I tell young people, look, if you are not passionate about. Then what is your wife like? You know, I like to say life is an adventure. Like I want to live my life. Like it were a storybook. And I feel like if I am not pushing myself into new, exciting spaces while I have the choice and the ability to do so, what's the point in life?

Like, what am I doing? I'm just spending time. I'm going to earn some money and then I'm going to die. Like, and I'm not going to have those amazing experiences go down those paths that I wouldn't have taken. So. I say, it's a shame. Like it's a shame. Look at your life. What story do you want to tell yourself?

What story do you want to live? Well, you are the author of your life. You can make the choices to make that an amazing, exciting story. And yes, there might be challenges. Yes, you might make mistakes, but you will get to, you will get to see what happens and if you don't do it well, then you are choosing a very boring book for your life.

If you're right. And I I'm, I, I encourage you not to.

Srini Rao: Yeah. Well, so when you bring up the idea of passion I can't help, but think of Cal Newport's book be so good. They can't ignore you in which he starts to really dissect this whole idea of passion and actually discourages following your passion.

But I don't think he's actually discouraging people to follow their passion. I think that that message is misunderstood. So because, you know, I had this mentor would always say, he said, you know, you have to both look at the probability and possibility of your success at something. And he said, so often people only consider the possibility, but not the probability.

And when you hear this sort of follow your passion advice that comes in graduation speeches and self-help books, it's like, okay, well, that's easy for Oprah to say she's a billionaire. So what do people misunderstand about this and, and you know, where do they ignore context when it comes to that

Steve Hoffman: advice?

So I actually write about this in my book, surviving a startup because I coach entrepreneurs now and entrepreneurs will come up to me and they were like, I am so passionate. You know, they literally exude passion about their projects. They believe in it, they are in love with their projects, but there's a difference between passion for a direction in life and passion to actually achieve something in a certain field.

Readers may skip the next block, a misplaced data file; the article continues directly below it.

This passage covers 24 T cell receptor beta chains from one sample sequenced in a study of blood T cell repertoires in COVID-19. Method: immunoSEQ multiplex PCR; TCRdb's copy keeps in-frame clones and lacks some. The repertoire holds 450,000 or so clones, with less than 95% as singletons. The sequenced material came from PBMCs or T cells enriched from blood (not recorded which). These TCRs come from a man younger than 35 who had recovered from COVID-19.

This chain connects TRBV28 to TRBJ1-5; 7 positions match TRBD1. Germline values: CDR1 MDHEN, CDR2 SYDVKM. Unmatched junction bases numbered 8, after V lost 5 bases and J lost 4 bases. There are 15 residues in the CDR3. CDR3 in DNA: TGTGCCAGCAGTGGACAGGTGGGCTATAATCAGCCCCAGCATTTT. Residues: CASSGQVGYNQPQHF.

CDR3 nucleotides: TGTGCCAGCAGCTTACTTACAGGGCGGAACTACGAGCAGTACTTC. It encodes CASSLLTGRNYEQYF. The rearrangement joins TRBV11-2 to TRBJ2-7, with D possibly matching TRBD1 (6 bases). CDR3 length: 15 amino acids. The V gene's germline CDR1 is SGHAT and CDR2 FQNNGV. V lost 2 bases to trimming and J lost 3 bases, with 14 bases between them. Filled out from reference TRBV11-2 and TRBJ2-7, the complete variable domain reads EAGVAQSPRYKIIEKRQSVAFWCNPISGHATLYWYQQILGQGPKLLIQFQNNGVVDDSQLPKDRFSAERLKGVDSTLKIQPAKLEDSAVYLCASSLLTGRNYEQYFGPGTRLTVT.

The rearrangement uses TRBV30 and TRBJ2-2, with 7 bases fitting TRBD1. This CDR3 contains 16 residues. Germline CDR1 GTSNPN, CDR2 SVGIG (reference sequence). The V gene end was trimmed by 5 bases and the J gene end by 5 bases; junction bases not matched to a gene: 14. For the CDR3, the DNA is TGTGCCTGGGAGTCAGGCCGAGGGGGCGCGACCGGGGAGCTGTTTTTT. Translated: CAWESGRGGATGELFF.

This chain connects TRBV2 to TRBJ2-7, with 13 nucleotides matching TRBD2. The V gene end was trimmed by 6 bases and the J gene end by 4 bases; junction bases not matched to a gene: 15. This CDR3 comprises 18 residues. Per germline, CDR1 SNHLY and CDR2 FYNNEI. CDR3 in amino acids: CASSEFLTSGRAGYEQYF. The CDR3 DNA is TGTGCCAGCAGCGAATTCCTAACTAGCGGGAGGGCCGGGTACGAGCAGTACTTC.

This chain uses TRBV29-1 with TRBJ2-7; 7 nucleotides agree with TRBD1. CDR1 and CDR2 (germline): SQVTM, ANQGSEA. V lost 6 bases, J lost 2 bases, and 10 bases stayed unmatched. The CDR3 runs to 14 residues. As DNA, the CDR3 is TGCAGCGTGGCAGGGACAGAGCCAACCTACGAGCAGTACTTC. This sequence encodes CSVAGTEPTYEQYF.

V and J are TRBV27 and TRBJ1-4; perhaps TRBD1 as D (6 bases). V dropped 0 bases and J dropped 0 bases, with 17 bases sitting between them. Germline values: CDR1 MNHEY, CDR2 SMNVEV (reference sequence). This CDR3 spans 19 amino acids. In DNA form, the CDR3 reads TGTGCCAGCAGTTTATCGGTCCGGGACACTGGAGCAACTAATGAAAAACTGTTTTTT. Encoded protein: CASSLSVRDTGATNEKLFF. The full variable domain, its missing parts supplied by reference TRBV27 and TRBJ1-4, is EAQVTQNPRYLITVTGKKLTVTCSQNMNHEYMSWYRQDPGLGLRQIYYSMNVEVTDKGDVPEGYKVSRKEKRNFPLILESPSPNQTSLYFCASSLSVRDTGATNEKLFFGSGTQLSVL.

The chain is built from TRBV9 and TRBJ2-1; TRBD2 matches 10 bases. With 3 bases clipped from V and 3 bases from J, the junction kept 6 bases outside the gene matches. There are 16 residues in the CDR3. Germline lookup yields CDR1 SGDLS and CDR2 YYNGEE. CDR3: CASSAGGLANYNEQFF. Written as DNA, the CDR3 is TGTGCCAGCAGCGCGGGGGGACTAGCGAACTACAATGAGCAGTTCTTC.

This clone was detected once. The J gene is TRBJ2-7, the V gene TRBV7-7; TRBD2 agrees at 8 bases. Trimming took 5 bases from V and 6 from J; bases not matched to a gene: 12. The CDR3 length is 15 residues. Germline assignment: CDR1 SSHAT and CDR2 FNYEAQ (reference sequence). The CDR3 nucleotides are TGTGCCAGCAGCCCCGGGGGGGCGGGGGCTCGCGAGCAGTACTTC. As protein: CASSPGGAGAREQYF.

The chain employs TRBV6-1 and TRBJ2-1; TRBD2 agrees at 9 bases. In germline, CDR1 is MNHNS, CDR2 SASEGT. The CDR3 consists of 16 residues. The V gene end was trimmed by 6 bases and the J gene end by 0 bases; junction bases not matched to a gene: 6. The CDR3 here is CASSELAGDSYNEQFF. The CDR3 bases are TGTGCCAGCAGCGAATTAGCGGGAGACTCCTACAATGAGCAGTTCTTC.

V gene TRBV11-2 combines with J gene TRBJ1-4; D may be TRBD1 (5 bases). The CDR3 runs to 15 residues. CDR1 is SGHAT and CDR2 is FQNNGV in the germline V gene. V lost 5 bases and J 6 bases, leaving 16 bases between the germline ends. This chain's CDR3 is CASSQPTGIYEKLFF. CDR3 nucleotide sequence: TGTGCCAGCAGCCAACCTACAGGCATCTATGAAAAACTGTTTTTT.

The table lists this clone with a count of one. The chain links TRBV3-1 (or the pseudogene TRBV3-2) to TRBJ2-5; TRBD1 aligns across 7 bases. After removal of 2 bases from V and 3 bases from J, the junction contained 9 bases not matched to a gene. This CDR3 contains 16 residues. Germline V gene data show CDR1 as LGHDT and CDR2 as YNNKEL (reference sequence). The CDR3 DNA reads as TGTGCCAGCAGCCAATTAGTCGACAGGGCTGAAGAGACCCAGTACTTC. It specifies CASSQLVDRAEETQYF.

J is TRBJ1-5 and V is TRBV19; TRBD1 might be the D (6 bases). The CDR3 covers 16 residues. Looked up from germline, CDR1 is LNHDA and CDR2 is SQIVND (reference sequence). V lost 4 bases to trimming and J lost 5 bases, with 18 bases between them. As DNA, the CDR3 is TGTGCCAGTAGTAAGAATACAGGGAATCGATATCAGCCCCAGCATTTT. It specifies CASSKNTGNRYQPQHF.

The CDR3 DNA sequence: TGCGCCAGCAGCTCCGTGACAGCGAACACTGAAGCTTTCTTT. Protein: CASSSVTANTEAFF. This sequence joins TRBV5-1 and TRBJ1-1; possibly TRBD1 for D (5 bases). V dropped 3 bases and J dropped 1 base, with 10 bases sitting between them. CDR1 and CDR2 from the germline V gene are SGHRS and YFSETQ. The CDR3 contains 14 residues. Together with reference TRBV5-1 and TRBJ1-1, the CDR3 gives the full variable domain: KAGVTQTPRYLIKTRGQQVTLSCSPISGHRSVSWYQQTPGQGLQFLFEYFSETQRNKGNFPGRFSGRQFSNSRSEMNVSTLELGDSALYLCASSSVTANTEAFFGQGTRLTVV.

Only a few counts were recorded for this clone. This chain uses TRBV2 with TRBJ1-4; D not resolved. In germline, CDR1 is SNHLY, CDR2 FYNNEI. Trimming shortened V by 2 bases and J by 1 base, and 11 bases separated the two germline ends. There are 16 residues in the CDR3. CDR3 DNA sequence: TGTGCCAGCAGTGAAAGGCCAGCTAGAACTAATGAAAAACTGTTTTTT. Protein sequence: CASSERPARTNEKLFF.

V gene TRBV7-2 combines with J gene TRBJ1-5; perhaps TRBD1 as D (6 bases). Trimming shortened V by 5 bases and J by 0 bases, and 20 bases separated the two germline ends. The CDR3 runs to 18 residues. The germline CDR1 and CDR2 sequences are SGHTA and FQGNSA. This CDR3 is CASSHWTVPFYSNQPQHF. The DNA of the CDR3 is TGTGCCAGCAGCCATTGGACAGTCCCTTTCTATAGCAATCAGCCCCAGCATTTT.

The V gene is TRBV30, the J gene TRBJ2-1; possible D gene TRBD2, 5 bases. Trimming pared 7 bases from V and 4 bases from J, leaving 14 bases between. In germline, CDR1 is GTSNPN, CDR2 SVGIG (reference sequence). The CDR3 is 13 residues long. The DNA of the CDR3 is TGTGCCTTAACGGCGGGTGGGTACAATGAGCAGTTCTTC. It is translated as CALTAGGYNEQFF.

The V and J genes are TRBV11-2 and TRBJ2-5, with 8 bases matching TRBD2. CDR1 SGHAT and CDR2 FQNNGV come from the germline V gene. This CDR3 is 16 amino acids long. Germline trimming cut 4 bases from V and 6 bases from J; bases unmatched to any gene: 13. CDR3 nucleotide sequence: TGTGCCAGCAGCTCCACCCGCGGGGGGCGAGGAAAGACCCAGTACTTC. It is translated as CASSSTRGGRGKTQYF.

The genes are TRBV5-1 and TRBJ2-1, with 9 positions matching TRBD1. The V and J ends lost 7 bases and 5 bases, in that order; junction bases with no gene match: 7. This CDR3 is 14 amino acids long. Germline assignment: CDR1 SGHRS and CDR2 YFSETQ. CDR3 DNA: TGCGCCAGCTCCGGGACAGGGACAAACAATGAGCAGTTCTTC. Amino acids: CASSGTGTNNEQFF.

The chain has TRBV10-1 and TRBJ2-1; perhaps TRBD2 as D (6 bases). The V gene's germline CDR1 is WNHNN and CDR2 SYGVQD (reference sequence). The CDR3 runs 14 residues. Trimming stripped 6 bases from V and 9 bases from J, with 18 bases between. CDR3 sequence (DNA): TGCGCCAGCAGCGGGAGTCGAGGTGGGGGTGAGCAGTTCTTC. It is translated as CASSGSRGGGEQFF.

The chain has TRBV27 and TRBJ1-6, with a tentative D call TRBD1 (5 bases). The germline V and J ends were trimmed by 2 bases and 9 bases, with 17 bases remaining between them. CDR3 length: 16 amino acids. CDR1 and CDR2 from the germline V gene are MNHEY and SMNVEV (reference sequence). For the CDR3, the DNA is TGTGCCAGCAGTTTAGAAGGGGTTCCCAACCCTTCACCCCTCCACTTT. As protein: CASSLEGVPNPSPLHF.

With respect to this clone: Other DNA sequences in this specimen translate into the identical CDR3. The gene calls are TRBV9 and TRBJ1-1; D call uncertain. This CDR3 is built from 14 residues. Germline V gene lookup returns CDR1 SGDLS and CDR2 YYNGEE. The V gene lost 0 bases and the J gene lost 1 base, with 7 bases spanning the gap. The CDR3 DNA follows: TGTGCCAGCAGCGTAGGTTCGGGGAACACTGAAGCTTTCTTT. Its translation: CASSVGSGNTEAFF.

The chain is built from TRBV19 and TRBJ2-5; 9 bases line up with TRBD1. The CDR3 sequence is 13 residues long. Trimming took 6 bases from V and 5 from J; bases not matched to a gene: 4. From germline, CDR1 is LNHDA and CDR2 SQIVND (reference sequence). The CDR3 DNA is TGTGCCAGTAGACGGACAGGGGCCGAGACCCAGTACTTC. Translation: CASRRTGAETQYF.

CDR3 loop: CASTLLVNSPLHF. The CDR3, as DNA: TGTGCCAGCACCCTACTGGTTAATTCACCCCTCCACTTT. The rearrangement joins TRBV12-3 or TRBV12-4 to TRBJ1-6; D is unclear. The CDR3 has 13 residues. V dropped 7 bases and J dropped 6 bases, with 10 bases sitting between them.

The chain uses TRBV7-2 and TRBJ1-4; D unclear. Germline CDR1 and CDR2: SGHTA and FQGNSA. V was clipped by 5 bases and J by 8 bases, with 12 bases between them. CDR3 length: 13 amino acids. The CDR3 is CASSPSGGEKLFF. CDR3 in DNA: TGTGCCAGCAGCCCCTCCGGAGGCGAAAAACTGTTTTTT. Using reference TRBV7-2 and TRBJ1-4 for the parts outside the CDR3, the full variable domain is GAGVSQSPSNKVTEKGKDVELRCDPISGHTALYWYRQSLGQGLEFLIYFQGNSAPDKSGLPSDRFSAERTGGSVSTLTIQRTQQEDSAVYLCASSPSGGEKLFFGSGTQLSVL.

So we have to separate those. Let me explain. It's very, it's it's, it's kind of fuzzy for most people. They kind of, they intermingle the two passions. So there's one passion, which is your overall life direction. Like I think you should be passionate about your life direction. Like if you aren't passionate about your life direction, shame on you.

You are, you are, you are you know, your nephew, we're going to reach your full potential. The people who actually achieve amazing things do it because they are driven to do it and they go above and beyond. So they need that type of passion. However, In the real world, there's a place where that passion meets the real world.

And that is where you actually go to make something. And if you are making something for other people, I'll product, you know you know, artwork that th that they are going to appreciate whatever it is that you are making to put out into that world, writing a book, you know, creating a movie. It doesn't matter, whatever that is that you are creating has to actually also resonate with them.

If it only resonates with you, you know, you are literally it's not going to take off at least not in your lifetime. So if you really want to be a starving artist and just follow it, your own passion and ignore, like whatever happens in the world, you can

do

Steve Hoffman: that, right. And you will create whatever you create.

And if it doesn't resonate with other people, well, that was your choice. You literally, you know, you will die in obscurity, but you may become famous after you die. Right, but what good does that, do you, I don't know what good it does to be famous after your, your, your, your longs off. It helped to, you know, might help society in the world.

And maybe if you can believe that that will happen, maybe that will make you feel good. However, most people, I know want some, some rewards during their lifetime, you know, they don't want it after they cease to exist. So. What I tell people is that for entrepreneurs, especially, but it's true for artists.